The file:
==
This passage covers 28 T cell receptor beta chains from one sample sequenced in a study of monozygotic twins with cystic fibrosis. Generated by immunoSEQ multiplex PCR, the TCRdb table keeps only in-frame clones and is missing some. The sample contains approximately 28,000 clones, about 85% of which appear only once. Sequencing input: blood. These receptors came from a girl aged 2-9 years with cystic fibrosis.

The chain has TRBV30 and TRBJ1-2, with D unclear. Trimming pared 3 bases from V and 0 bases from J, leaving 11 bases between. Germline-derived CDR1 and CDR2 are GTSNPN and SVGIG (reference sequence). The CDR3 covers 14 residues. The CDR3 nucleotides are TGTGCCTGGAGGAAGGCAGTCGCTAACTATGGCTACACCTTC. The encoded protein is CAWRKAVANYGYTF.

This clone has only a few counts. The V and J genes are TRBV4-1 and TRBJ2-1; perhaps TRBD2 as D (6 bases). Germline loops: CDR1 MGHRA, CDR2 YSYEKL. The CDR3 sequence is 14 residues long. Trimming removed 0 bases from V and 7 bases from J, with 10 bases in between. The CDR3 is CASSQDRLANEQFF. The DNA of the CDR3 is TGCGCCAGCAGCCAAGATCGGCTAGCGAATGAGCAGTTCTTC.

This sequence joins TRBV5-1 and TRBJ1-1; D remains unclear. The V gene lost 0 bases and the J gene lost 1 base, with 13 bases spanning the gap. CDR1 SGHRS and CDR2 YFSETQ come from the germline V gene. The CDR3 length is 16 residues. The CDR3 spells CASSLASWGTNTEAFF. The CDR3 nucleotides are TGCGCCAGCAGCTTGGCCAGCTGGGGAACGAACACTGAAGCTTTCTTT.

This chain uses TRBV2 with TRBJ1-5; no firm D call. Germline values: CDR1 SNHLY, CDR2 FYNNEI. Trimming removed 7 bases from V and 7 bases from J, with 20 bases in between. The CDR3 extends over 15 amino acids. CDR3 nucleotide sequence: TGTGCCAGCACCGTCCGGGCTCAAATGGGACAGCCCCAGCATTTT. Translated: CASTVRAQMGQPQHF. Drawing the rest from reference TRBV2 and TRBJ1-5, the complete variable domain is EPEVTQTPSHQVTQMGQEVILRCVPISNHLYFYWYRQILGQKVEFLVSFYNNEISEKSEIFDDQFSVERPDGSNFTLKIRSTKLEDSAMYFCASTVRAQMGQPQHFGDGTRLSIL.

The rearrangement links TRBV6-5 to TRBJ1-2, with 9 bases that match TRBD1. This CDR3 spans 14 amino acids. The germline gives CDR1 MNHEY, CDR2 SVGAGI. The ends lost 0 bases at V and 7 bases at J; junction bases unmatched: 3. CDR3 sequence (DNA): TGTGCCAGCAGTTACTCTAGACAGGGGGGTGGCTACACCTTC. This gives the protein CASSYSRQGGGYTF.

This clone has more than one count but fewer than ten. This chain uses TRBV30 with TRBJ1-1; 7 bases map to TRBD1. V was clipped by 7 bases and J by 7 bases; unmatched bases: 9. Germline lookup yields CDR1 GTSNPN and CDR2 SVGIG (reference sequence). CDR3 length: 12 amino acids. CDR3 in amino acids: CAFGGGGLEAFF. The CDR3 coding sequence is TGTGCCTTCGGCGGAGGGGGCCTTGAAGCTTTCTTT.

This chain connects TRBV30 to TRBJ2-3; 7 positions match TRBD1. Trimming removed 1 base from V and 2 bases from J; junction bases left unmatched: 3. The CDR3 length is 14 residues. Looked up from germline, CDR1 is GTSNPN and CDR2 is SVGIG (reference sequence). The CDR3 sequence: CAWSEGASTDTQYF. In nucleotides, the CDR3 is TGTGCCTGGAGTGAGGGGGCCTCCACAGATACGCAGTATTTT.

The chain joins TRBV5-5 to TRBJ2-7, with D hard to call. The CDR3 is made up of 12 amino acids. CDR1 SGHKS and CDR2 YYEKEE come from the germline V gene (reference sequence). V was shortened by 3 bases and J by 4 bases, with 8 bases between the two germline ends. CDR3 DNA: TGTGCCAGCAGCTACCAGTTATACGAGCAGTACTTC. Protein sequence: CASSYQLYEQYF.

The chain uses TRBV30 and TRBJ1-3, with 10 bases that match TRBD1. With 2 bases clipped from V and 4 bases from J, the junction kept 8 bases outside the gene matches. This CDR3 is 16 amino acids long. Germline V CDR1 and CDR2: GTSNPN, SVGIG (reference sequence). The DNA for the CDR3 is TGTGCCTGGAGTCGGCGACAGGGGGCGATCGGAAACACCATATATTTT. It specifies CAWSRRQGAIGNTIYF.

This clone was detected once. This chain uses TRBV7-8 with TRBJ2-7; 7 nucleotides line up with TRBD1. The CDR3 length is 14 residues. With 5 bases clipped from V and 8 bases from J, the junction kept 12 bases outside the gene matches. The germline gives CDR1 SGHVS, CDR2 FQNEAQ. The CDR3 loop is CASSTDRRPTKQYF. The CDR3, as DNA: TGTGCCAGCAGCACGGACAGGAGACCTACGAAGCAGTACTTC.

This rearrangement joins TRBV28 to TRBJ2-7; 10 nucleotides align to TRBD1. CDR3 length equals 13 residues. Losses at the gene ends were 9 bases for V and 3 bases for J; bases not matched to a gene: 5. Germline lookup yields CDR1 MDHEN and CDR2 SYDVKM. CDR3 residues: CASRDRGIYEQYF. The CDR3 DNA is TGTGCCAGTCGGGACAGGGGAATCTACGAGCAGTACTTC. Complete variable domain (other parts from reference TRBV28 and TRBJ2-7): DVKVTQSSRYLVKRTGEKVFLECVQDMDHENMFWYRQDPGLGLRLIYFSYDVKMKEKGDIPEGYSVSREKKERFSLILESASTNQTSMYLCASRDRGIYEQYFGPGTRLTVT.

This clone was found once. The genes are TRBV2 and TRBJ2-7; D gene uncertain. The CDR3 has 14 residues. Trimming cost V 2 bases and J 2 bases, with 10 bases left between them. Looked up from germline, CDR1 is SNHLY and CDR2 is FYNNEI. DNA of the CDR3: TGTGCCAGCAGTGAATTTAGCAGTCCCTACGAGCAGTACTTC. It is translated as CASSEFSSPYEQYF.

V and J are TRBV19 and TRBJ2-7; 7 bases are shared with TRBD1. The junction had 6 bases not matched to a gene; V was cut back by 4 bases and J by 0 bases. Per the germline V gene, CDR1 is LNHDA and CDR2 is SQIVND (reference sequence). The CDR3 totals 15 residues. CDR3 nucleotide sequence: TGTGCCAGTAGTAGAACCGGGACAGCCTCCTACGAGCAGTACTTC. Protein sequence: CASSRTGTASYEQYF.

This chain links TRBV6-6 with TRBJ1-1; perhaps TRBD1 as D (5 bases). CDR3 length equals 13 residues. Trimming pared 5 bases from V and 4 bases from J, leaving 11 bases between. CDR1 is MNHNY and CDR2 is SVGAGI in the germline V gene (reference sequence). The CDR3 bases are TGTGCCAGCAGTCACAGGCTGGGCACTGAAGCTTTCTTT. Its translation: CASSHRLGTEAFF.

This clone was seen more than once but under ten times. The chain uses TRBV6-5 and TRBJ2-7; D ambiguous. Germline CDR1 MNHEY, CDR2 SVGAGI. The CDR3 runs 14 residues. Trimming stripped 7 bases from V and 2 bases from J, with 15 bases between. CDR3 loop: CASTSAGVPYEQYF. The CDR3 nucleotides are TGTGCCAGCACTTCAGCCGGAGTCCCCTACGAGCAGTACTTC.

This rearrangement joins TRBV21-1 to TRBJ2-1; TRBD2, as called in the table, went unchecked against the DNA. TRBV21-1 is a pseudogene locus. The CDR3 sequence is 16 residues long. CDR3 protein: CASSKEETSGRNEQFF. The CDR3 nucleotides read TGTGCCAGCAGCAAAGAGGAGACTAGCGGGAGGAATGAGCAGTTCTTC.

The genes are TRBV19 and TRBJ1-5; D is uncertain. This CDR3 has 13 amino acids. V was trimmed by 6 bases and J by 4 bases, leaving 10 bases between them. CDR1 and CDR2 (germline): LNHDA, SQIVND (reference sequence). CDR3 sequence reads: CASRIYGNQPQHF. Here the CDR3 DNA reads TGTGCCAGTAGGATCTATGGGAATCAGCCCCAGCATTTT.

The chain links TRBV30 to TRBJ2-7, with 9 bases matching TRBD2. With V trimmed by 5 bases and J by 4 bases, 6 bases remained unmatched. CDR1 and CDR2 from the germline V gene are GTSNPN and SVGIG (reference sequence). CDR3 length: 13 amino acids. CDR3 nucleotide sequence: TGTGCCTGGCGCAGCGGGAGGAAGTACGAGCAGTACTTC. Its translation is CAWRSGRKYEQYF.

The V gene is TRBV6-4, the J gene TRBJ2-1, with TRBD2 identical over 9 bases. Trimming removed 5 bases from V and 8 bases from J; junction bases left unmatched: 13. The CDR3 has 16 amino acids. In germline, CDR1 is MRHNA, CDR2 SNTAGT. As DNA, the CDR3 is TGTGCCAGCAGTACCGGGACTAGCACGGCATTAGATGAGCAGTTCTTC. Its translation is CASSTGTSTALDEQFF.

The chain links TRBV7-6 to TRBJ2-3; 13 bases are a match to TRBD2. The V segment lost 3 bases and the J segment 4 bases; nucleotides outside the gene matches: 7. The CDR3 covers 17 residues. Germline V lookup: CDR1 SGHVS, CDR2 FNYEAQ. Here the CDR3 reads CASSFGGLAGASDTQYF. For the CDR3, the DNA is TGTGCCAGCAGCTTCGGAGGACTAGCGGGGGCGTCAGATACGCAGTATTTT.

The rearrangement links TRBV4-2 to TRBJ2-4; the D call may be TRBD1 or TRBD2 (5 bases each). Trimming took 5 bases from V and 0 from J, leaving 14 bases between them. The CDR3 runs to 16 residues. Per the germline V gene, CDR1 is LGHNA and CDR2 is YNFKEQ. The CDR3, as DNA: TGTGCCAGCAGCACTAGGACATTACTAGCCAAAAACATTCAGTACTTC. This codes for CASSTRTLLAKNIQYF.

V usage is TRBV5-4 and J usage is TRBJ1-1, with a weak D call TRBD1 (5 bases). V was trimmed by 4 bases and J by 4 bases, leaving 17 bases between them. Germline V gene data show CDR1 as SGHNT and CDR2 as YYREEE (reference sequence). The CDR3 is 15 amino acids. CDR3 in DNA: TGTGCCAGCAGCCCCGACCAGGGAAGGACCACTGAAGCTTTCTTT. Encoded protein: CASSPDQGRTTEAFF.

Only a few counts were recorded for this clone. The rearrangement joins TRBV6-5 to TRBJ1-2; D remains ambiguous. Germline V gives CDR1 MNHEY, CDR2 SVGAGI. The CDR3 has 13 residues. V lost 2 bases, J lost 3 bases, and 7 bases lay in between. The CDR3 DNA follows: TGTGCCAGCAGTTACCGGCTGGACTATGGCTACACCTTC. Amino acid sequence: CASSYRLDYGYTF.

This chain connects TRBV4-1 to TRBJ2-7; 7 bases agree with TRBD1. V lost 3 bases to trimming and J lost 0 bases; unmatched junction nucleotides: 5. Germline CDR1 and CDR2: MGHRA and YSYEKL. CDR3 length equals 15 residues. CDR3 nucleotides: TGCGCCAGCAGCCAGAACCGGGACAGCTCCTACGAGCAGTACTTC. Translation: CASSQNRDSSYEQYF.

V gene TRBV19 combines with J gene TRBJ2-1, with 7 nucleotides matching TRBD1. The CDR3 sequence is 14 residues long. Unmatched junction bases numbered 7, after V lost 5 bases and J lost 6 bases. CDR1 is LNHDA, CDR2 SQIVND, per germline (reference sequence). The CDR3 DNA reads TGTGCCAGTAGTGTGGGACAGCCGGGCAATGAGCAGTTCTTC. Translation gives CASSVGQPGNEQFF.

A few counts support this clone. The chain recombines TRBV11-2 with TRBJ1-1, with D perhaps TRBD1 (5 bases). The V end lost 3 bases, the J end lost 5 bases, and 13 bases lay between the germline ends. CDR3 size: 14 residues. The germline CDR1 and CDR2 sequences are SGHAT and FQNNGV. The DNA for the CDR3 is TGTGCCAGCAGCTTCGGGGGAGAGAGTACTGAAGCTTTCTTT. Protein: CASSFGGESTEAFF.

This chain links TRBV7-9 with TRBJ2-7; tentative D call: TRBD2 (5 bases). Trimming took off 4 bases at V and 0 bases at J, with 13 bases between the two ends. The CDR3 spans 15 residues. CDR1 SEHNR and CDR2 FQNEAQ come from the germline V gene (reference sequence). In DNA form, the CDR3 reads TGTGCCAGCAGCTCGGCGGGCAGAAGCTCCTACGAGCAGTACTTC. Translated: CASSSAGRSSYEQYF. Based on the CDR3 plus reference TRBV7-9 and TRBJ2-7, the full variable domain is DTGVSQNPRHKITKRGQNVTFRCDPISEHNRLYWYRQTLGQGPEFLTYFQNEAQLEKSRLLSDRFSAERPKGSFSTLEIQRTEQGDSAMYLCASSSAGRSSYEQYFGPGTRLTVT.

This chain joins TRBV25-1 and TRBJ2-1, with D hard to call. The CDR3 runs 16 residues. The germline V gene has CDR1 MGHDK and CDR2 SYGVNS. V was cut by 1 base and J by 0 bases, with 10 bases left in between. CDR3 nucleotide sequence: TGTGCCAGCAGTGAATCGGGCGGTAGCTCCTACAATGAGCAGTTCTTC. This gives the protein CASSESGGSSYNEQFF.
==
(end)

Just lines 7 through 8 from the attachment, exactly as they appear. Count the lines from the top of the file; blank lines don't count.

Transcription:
This clone has more than one count but fewer than ten. This chain uses TRBV30 with TRBJ1-1; 7 bases map to TRBD1. V was clipped by 7 bases and J by 7 bases; unmatched bases: 9. Germline lookup yields CDR1 GTSNPN and CDR2 SVGIG (reference sequence). CDR3 length: 12 amino acids. CDR3 in amino acids: CAFGGGGLEAFF. The CDR3 coding sequence is TGTGCCTTCGGCGGAGGGGGCCTTGAAGCTTTCTTT.

This chain connects TRBV30 to TRBJ2-3; 7 positions match TRBD1. Trimming removed 1 base from V and 2 bases from J; junction bases left unmatched: 3. The CDR3 length is 14 residues. Looked up from germline, CDR1 is GTSNPN and CDR2 is SVGIG (reference sequence). The CDR3 sequence: CAWSEGASTDTQYF. In nucleotides, the CDR3 is TGTGCCTGGAGTGAGGGGGCCTCCACAGATACGCAGTATTTT.